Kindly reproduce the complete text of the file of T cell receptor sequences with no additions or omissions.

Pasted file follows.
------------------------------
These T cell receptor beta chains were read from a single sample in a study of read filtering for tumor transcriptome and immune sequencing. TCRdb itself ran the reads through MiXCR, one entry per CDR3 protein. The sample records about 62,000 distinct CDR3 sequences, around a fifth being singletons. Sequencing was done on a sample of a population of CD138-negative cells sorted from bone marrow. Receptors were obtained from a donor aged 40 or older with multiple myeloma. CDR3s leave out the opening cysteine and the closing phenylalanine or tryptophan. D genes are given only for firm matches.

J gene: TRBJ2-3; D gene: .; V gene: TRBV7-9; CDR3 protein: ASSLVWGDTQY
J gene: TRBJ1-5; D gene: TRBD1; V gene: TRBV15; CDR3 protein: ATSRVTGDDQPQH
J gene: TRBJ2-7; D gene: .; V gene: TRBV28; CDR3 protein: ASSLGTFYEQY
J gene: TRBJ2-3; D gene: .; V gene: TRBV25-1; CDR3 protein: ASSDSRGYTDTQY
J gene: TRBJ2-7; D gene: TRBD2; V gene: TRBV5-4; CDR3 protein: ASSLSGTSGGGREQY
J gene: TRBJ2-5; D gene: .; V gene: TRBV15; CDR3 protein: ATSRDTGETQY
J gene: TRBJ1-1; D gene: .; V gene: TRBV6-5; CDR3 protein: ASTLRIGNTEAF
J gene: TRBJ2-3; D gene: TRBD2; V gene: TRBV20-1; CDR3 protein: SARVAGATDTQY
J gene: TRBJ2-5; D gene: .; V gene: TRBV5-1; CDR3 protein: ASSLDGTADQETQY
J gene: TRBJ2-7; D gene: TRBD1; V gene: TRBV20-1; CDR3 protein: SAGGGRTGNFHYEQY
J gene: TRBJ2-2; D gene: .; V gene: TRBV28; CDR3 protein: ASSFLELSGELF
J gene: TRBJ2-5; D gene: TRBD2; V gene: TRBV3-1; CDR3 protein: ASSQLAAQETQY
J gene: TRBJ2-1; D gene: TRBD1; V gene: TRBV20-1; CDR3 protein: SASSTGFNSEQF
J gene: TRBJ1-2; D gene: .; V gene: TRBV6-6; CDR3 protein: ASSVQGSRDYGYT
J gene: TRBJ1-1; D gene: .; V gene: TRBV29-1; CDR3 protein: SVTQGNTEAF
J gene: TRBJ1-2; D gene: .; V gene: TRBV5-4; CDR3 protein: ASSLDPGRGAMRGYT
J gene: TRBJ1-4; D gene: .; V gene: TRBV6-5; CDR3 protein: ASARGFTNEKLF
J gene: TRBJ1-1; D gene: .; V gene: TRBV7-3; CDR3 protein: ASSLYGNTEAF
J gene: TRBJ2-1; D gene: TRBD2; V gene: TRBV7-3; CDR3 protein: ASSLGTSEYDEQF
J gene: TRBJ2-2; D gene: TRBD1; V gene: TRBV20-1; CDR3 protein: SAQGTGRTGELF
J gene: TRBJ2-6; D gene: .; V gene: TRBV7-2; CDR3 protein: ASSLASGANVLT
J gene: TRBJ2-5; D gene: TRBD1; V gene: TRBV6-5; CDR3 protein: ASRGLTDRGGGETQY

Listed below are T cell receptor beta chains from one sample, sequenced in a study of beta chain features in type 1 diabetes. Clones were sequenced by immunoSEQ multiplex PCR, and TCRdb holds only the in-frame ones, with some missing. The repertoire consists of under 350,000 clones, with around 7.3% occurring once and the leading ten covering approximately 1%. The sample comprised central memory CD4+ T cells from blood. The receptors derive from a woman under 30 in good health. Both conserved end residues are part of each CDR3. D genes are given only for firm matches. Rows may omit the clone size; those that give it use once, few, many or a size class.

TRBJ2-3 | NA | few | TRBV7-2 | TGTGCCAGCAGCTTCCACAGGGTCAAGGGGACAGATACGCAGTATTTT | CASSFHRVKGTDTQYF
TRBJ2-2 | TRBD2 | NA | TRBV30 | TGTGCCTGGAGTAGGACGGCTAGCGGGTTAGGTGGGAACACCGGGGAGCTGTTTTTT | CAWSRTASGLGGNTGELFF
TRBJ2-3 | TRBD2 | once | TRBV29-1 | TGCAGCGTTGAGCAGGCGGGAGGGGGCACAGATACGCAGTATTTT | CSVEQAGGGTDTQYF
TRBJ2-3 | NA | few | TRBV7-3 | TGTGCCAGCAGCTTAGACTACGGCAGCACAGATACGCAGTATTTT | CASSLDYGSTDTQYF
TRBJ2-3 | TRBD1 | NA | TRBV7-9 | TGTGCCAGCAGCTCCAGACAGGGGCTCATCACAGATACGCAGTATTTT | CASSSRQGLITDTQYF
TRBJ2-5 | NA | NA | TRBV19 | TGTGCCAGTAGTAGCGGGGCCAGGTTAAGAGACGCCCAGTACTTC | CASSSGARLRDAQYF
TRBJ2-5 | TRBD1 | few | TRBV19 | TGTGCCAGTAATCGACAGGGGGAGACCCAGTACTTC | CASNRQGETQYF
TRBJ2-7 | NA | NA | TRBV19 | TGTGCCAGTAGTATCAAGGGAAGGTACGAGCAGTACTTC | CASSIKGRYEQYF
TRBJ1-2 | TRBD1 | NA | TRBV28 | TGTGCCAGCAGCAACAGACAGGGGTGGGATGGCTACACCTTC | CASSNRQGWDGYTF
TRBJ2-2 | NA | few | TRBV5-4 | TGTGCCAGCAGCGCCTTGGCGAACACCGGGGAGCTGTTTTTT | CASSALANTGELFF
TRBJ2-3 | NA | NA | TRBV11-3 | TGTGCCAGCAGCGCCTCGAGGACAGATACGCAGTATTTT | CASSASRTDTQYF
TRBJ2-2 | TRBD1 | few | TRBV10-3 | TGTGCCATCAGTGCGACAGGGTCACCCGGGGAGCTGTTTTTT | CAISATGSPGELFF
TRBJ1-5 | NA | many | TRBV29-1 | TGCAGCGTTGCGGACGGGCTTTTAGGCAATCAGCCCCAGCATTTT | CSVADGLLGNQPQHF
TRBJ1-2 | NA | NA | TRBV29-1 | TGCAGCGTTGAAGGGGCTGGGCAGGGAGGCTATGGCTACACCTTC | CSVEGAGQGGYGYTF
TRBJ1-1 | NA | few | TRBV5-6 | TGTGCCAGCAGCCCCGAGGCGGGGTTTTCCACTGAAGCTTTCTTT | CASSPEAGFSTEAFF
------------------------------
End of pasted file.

These T cell receptor beta chains were read from a single sample in a study of read filtering for tumor transcriptome and immune sequencing. TCRdb itself ran the reads through MiXCR, one entry per CDR3 protein. The sample records about 62,000 distinct CDR3 sequences, around a fifth being singletons. Sequencing was done on a sample of a population of CD138-negative cells sorted from bone marrow. Receptors were obtained from a donor aged 40 or older with multiple myeloma. CDR3s leave out the opening cysteine and the closing phenylalanine or tryptophan. D genes are given only for firm matches.

J gene: TRBJ2-3; D gene: .; V gene: TRBV7-9; CDR3 protein: ASSLVWGDTQY
J gene: TRBJ1-5; D gene: TRBD1; V gene: TRBV15; CDR3 protein: ATSRVTGDDQPQH
J gene: TRBJ2-7; D gene: .; V gene: TRBV28; CDR3 protein: ASSLGTFYEQY
J gene: TRBJ2-3; D gene: .; V gene: TRBV25-1; CDR3 protein: ASSDSRGYTDTQY
J gene: TRBJ2-7; D gene: TRBD2; V gene: TRBV5-4; CDR3 protein: ASSLSGTSGGGREQY
J gene: TRBJ2-5; D gene: .; V gene: TRBV15; CDR3 protein: ATSRDTGETQY
J gene: TRBJ1-1; D gene: .; V gene: TRBV6-5; CDR3 protein: ASTLRIGNTEAF
J gene: TRBJ2-3; D gene: TRBD2; V gene: TRBV20-1; CDR3 protein: SARVAGATDTQY
J gene: TRBJ2-5; D gene: .; V gene: TRBV5-1; CDR3 protein: ASSLDGTADQETQY
J gene: TRBJ2-7; D gene: TRBD1; V gene: TRBV20-1; CDR3 protein: SAGGGRTGNFHYEQY
J gene: TRBJ2-2; D gene: .; V gene: TRBV28; CDR3 protein: ASSFLELSGELF
J gene: TRBJ2-5; D gene: TRBD2; V gene: TRBV3-1; CDR3 protein: ASSQLAAQETQY
J gene: TRBJ2-1; D gene: TRBD1; V gene: TRBV20-1; CDR3 protein: SASSTGFNSEQF
J gene: TRBJ1-2; D gene: .; V gene: TRBV6-6; CDR3 protein: ASSVQGSRDYGYT
J gene: TRBJ1-1; D gene: .; V gene: TRBV29-1; CDR3 protein: SVTQGNTEAF
J gene: TRBJ1-2; D gene: .; V gene: TRBV5-4; CDR3 protein: ASSLDPGRGAMRGYT
J gene: TRBJ1-4; D gene: .; V gene: TRBV6-5; CDR3 protein: ASARGFTNEKLF
J gene: TRBJ1-1; D gene: .; V gene: TRBV7-3; CDR3 protein: ASSLYGNTEAF
J gene: TRBJ2-1; D gene: TRBD2; V gene: TRBV7-3; CDR3 protein: ASSLGTSEYDEQF
J gene: TRBJ2-2; D gene: TRBD1; V gene: TRBV20-1; CDR3 protein: SAQGTGRTGELF
J gene: TRBJ2-6; D gene: .; V gene: TRBV7-2; CDR3 protein: ASSLASGANVLT
J gene: TRBJ2-5; D gene: TRBD1; V gene: TRBV6-5; CDR3 protein: ASRGLTDRGGGETQY

Listed below are T cell receptor beta chains from one sample, sequenced in a study of beta chain features in type 1 diabetes. Clones were sequenced by immunoSEQ multiplex PCR, and TCRdb holds only the in-frame ones, with some missing. The repertoire consists of under 350,000 clones, with around 7.3% occurring once and the leading ten covering approximately 1%. The sample comprised central memory CD4+ T cells from blood. The receptors derive from a woman under 30 in good health. Both conserved end residues are part of each CDR3. D genes are given only for firm matches. Rows may omit the clone size; those that give it use once, few, many or a size class.

TRBJ2-3 | NA | few | TRBV7-2 | TGTGCCAGCAGCTTCCACAGGGTCAAGGGGACAGATACGCAGTATTTT | CASSFHRVKGTDTQYF
TRBJ2-2 | TRBD2 | NA | TRBV30 | TGTGCCTGGAGTAGGACGGCTAGCGGGTTAGGTGGGAACACCGGGGAGCTGTTTTTT | CAWSRTASGLGGNTGELFF
TRBJ2-3 | TRBD2 | once | TRBV29-1 | TGCAGCGTTGAGCAGGCGGGAGGGGGCACAGATACGCAGTATTTT | CSVEQAGGGTDTQYF
TRBJ2-3 | NA | few | TRBV7-3 | TGTGCCAGCAGCTTAGACTACGGCAGCACAGATACGCAGTATTTT | CASSLDYGSTDTQYF
TRBJ2-3 | TRBD1 | NA | TRBV7-9 | TGTGCCAGCAGCTCCAGACAGGGGCTCATCACAGATACGCAGTATTTT | CASSSRQGLITDTQYF
TRBJ2-5 | NA | NA | TRBV19 | TGTGCCAGTAGTAGCGGGGCCAGGTTAAGAGACGCCCAGTACTTC | CASSSGARLRDAQYF
TRBJ2-5 | TRBD1 | few | TRBV19 | TGTGCCAGTAATCGACAGGGGGAGACCCAGTACTTC | CASNRQGETQYF
TRBJ2-7 | NA | NA | TRBV19 | TGTGCCAGTAGTATCAAGGGAAGGTACGAGCAGTACTTC | CASSIKGRYEQYF
TRBJ1-2 | TRBD1 | NA | TRBV28 | TGTGCCAGCAGCAACAGACAGGGGTGGGATGGCTACACCTTC | CASSNRQGWDGYTF
TRBJ2-2 | NA | few | TRBV5-4 | TGTGCCAGCAGCGCCTTGGCGAACACCGGGGAGCTGTTTTTT | CASSALANTGELFF
TRBJ2-3 | NA | NA | TRBV11-3 | TGTGCCAGCAGCGCCTCGAGGACAGATACGCAGTATTTT | CASSASRTDTQYF
TRBJ2-2 | TRBD1 | few | TRBV10-3 | TGTGCCATCAGTGCGACAGGGTCACCCGGGGAGCTGTTTTTT | CAISATGSPGELFF
TRBJ1-5 | NA | many | TRBV29-1 | TGCAGCGTTGCGGACGGGCTTTTAGGCAATCAGCCCCAGCATTTT | CSVADGLLGNQPQHF
TRBJ1-2 | NA | NA | TRBV29-1 | TGCAGCGTTGAAGGGGCTGGGCAGGGAGGCTATGGCTACACCTTC | CSVEGAGQGGYGYTF
TRBJ1-1 | NA | few | TRBV5-6 | TGTGCCAGCAGCCCCGAGGCGGGGTTTTCCACTGAAGCTTTCTTT | CASSPEAGFSTEAFF